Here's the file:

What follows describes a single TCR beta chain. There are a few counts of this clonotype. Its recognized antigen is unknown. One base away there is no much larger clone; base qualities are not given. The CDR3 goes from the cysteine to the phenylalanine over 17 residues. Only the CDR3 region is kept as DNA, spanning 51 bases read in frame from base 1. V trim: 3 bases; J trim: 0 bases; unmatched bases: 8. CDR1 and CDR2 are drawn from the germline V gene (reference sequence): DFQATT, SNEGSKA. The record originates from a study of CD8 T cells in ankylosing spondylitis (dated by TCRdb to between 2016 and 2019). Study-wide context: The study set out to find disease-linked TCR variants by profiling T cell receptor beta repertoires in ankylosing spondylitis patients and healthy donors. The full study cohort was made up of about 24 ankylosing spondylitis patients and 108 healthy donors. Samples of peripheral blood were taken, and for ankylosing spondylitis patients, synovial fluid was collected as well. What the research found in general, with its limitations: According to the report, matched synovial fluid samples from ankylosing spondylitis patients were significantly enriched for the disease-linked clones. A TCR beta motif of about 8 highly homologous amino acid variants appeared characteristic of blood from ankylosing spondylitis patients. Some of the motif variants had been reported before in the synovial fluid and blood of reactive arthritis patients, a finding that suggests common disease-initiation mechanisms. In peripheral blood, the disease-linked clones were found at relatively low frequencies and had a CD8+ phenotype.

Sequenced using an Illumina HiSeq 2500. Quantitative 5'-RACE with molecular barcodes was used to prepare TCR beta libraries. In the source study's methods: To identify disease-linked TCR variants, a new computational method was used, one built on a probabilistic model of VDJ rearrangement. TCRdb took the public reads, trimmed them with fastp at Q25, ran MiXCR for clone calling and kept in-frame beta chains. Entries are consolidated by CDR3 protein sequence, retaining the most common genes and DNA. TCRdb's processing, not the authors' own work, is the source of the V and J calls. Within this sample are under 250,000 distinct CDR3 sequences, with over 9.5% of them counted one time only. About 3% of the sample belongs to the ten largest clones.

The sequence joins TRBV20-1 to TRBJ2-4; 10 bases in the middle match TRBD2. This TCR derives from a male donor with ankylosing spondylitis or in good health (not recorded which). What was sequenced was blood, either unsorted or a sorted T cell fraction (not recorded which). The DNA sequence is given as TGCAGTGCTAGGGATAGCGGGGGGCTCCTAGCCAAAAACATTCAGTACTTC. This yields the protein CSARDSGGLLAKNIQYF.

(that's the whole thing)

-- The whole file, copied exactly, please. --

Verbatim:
What follows describes a single TCR beta chain. There are a few counts of this clonotype. Its recognized antigen is unknown. One base away there is no much larger clone; base qualities are not given. The CDR3 goes from the cysteine to the phenylalanine over 17 residues. Only the CDR3 region is kept as DNA, spanning 51 bases read in frame from base 1. V trim: 3 bases; J trim: 0 bases; unmatched bases: 8. CDR1 and CDR2 are drawn from the germline V gene (reference sequence): DFQATT, SNEGSKA. The record originates from a study of CD8 T cells in ankylosing spondylitis (dated by TCRdb to between 2016 and 2019). Study-wide context: The study set out to find disease-linked TCR variants by profiling T cell receptor beta repertoires in ankylosing spondylitis patients and healthy donors. The full study cohort was made up of about 24 ankylosing spondylitis patients and 108 healthy donors. Samples of peripheral blood were taken, and for ankylosing spondylitis patients, synovial fluid was collected as well. What the research found in general, with its limitations: According to the report, matched synovial fluid samples from ankylosing spondylitis patients were significantly enriched for the disease-linked clones. A TCR beta motif of about 8 highly homologous amino acid variants appeared characteristic of blood from ankylosing spondylitis patients. Some of the motif variants had been reported before in the synovial fluid and blood of reactive arthritis patients, a finding that suggests common disease-initiation mechanisms. In peripheral blood, the disease-linked clones were found at relatively low frequencies and had a CD8+ phenotype.

Sequenced using an Illumina HiSeq 2500. Quantitative 5'-RACE with molecular barcodes was used to prepare TCR beta libraries. In the source study's methods: To identify disease-linked TCR variants, a new computational method was used, one built on a probabilistic model of VDJ rearrangement. TCRdb took the public reads, trimmed them with fastp at Q25, ran MiXCR for clone calling and kept in-frame beta chains. Entries are consolidated by CDR3 protein sequence, retaining the most common genes and DNA. TCRdb's processing, not the authors' own work, is the source of the V and J calls. Within this sample are under 250,000 distinct CDR3 sequences, with over 9.5% of them counted one time only. About 3% of the sample belongs to the ten largest clones.

The sequence joins TRBV20-1 to TRBJ2-4; 10 bases in the middle match TRBD2. This TCR derives from a male donor with ankylosing spondylitis or in good health (not recorded which). What was sequenced was blood, either unsorted or a sorted T cell fraction (not recorded which). The DNA sequence is given as TGCAGTGCTAGGGATAGCGGGGGGCTCCTAGCCAAAAACATTCAGTACTTC. This yields the protein CSARDSGGLLAKNIQYF.